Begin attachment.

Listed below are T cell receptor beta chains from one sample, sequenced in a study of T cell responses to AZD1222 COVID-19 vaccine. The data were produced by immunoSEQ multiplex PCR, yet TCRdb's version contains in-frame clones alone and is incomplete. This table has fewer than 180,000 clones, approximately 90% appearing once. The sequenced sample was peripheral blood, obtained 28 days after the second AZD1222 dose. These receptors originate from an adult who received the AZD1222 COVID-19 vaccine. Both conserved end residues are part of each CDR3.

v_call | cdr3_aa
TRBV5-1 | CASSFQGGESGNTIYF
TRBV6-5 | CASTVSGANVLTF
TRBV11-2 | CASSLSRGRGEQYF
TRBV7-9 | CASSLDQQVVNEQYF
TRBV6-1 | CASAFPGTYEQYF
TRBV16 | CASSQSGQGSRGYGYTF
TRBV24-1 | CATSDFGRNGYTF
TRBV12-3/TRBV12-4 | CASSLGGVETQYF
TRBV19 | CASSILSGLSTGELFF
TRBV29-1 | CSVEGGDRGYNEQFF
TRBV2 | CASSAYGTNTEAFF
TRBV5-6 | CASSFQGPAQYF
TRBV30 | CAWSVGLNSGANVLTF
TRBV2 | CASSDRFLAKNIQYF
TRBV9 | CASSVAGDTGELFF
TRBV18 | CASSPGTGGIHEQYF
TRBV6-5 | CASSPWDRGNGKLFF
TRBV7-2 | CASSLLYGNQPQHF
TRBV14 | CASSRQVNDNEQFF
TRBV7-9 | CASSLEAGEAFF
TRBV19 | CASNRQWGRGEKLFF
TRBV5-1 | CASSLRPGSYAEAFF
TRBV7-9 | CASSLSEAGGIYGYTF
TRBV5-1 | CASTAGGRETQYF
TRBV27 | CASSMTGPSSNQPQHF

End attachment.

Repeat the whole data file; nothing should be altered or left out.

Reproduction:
Listed below are T cell receptor beta chains from one sample, sequenced in a study of T cell responses to AZD1222 COVID-19 vaccine. The data were produced by immunoSEQ multiplex PCR, yet TCRdb's version contains in-frame clones alone and is incomplete. This table has fewer than 180,000 clones, approximately 90% appearing once. The sequenced sample was peripheral blood, obtained 28 days after the second AZD1222 dose. These receptors originate from an adult who received the AZD1222 COVID-19 vaccine. Both conserved end residues are part of each CDR3.

v_call | cdr3_aa
TRBV5-1 | CASSFQGGESGNTIYF
TRBV6-5 | CASTVSGANVLTF
TRBV11-2 | CASSLSRGRGEQYF
TRBV7-9 | CASSLDQQVVNEQYF
TRBV6-1 | CASAFPGTYEQYF
TRBV16 | CASSQSGQGSRGYGYTF
TRBV24-1 | CATSDFGRNGYTF
TRBV12-3/TRBV12-4 | CASSLGGVETQYF
TRBV19 | CASSILSGLSTGELFF
TRBV29-1 | CSVEGGDRGYNEQFF
TRBV2 | CASSAYGTNTEAFF
TRBV5-6 | CASSFQGPAQYF
TRBV30 | CAWSVGLNSGANVLTF
TRBV2 | CASSDRFLAKNIQYF
TRBV9 | CASSVAGDTGELFF
TRBV18 | CASSPGTGGIHEQYF
TRBV6-5 | CASSPWDRGNGKLFF
TRBV7-2 | CASSLLYGNQPQHF
TRBV14 | CASSRQVNDNEQFF
TRBV7-9 | CASSLEAGEAFF
TRBV19 | CASNRQWGRGEKLFF
TRBV5-1 | CASSLRPGSYAEAFF
TRBV7-9 | CASSLSEAGGIYGYTF
TRBV5-1 | CASTAGGRETQYF
TRBV27 | CASSMTGPSSNQPQHF